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Spokane, Washington  Est. May 19, 1883

As smoke blankets Northwest, National Weather Service says Washington air quality worst in the country

The spires of St. Aloysius Church are surrounded by smoke from nearby fires in Spokane on Wednesday, August 8, 2018. (Kathy Plonka / The Spokesman-Review)

The air quality in Spokane and across the Northwest teetered between unhealthy and moderate most of Wednesday as smoke from local and Canadian wildfires blanketed the region.

The National Weather Service’s Seattle branch tweeted early Wednesday afternoon that Washington had the worst air quality in the country, posting a graphic that showed most of the state had air quality levels at either dangerous for sensitive groups or unhealthy for everyone.

The Spokane Regional Clean Air Agency predicts that the air will remain unhealthy today due to the hot weather, wildfires and wind, but conditions could improve.

In Chelan and Wenatchee, the air quality Wednesday reached hazardous levels, prompting Chelan County officials to distribute masks.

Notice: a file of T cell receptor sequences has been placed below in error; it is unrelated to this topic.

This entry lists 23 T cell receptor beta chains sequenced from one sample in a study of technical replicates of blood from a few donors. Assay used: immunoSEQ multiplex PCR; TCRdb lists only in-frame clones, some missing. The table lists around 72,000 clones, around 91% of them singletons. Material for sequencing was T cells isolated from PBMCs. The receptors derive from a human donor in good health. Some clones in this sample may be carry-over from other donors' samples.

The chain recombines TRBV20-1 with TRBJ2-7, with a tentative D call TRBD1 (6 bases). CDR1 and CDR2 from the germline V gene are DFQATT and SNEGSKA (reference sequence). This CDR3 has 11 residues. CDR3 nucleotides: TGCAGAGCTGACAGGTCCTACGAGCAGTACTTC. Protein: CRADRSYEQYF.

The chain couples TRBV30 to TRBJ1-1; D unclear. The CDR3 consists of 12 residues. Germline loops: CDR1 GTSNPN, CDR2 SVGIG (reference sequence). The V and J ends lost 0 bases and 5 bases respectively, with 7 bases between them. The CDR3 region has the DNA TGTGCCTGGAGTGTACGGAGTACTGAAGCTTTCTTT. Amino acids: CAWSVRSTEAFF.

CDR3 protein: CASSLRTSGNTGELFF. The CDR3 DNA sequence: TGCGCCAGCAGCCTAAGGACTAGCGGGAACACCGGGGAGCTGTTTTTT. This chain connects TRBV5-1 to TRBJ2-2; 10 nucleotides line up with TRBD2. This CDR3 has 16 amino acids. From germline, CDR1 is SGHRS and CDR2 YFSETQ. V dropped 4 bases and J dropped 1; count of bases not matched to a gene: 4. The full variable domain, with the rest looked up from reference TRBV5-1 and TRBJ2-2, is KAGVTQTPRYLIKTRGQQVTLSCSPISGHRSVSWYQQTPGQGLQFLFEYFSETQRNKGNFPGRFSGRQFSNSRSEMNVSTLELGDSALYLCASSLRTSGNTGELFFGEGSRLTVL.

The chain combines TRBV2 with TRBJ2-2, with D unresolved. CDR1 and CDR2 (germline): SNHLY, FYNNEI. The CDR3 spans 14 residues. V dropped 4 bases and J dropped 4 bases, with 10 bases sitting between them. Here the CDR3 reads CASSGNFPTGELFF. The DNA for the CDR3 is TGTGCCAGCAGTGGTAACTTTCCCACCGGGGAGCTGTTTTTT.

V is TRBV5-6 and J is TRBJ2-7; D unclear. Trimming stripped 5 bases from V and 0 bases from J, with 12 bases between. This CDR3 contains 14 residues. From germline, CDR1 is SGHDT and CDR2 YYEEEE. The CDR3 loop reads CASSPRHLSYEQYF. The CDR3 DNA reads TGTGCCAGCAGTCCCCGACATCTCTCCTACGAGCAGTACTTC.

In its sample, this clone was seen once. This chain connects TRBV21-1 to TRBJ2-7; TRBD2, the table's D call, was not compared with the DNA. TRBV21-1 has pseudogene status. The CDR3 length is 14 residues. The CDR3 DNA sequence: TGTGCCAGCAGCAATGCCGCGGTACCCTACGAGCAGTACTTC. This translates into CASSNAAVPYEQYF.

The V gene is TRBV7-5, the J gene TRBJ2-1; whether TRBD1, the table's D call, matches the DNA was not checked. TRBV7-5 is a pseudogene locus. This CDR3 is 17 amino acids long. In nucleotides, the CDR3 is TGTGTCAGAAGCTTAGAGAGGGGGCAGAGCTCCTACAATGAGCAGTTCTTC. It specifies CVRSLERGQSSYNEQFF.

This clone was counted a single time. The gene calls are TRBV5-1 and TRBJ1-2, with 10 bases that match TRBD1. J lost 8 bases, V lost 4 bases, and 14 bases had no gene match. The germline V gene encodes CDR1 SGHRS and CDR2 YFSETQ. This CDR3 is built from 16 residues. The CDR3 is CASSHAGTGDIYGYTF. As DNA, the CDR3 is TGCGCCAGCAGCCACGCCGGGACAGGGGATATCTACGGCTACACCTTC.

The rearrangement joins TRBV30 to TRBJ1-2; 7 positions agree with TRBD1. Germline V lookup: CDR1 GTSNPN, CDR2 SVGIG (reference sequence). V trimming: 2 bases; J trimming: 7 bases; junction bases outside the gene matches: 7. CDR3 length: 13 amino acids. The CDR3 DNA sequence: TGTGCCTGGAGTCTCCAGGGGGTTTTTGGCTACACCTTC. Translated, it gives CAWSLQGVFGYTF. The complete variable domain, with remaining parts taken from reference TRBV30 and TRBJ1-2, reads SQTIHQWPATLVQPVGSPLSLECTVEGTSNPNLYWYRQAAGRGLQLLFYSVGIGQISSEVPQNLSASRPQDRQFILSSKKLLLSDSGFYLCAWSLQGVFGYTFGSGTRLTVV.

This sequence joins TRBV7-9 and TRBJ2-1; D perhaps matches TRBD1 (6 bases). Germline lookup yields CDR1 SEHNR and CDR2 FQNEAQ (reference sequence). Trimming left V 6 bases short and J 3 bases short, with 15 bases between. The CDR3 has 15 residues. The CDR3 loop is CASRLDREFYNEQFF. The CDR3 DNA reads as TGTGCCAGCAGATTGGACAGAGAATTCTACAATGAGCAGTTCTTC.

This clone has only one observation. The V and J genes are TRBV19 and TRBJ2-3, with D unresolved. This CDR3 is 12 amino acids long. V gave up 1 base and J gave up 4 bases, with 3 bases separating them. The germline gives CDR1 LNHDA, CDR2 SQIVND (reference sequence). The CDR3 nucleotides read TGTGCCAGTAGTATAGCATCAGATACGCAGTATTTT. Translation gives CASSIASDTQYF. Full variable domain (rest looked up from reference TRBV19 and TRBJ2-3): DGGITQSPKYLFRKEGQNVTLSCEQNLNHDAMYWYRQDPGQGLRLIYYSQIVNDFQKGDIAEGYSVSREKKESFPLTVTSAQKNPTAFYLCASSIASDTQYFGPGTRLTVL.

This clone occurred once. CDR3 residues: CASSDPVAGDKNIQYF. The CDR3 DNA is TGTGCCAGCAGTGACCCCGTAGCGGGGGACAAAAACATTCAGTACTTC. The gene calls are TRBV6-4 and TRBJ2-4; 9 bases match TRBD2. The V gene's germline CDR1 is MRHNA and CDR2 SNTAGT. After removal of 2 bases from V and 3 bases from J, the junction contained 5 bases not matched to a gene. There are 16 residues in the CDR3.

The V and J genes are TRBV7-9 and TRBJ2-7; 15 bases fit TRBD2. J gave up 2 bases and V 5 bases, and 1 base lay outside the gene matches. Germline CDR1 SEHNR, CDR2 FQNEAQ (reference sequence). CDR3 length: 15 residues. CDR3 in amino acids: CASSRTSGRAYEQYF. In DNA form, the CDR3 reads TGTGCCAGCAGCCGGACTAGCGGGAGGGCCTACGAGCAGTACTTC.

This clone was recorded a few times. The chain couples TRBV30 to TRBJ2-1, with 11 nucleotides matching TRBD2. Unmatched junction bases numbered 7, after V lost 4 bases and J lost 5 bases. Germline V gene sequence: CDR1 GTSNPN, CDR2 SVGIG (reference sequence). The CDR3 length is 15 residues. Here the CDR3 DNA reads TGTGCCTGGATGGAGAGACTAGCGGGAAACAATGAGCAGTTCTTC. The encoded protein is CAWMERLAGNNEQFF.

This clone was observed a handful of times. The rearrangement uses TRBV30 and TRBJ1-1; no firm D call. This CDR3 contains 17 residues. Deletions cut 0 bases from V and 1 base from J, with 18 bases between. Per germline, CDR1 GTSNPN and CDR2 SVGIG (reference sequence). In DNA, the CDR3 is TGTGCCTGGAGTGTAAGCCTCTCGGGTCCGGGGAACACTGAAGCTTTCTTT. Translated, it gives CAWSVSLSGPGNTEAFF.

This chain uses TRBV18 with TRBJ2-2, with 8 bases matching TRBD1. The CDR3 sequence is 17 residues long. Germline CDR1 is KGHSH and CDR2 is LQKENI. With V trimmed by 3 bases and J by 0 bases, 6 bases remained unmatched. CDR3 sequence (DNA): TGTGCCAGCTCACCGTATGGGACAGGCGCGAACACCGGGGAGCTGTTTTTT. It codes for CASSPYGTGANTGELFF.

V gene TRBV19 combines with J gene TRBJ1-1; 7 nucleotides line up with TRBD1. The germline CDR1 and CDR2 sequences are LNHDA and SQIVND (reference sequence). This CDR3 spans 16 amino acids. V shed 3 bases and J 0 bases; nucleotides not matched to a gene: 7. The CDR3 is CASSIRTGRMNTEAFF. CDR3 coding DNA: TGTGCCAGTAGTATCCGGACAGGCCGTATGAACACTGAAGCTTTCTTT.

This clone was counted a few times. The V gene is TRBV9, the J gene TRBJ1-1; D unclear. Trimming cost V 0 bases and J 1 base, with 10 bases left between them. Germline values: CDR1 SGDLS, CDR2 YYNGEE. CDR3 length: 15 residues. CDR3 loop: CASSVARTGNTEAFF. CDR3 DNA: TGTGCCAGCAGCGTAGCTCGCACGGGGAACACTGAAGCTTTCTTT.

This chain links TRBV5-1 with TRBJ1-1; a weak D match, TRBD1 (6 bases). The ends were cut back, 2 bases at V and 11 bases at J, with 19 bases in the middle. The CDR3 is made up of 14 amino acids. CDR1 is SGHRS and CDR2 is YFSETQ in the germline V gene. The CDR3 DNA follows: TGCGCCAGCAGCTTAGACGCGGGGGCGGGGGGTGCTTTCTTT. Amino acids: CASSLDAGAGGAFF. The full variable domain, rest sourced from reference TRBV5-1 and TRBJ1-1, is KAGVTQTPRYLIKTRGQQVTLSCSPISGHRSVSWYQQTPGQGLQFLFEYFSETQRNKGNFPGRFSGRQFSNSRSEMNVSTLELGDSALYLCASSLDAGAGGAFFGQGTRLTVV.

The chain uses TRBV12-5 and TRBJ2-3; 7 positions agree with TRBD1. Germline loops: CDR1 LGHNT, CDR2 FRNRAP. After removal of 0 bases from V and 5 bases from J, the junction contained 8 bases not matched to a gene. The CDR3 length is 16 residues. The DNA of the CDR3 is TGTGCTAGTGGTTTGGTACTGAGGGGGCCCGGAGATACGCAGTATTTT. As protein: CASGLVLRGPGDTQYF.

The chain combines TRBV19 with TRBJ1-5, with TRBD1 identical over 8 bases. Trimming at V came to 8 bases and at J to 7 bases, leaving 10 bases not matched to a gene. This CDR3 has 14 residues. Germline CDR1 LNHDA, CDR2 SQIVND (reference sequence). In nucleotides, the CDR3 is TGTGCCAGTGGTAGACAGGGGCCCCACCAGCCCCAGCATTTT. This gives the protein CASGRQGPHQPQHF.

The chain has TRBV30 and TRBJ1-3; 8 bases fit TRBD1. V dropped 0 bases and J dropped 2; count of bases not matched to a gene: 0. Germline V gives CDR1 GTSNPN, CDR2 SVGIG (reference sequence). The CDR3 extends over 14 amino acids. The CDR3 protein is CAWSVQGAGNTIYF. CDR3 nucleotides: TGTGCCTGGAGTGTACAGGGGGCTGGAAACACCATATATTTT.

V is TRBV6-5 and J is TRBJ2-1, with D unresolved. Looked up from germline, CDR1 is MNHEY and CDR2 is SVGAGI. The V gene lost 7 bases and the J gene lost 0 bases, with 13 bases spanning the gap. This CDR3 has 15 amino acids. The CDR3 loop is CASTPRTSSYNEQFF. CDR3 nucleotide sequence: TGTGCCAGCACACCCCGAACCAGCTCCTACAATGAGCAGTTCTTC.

The Puget Sound Clean Air Agency said smoke in Seattle and nearby areas had reached levels that were unhealthy for everyone.

The Oregon Department of Environmental Quality also said Wednesday the air quality in Portland and Medford was unhealthy.

The weather service said there was a chance of cleaner air pushing onshore in the western part of Washington and Oregon overnight Wednesday.

Jeff Cote, a meteorologist at the Spokane National Weather Service Office, said smoke in the Spokane area had drifted from large fires in British Columbia, Chelan and Okanogan counties. The Spokane NWS office posted an air quality alert in tandem with the EPA, which will remain in effect until Friday morning.

Cote said conditions could improve before then, depending on wind, but thunder and lightning storms predicted later in the week could lead to more fires.

“We’re still in the thick of wildfire season,” he said.

A fire sparked near Chattaroy on Wednesday afternoon, burning 5 to 7 acres. Fire District 4 spokeswoman Megan Hill said crews were able to get a line around the blaze in a few hours, thanks to calm winds, air support and a fast response time.

She said several homes were threatened by the fire, but no structures were lost and no one was injured. She said the Spokane County Sheriff’s Office responded to the fire in case of evacuations, but they weren’t necessary. Washington Department of Natural Resources responded to the fire, bringing inmate crews and Fire District 9 brought a bulldozer, she said.

The cause of the fire is still under investigation.

The Associated Press contributed to this report.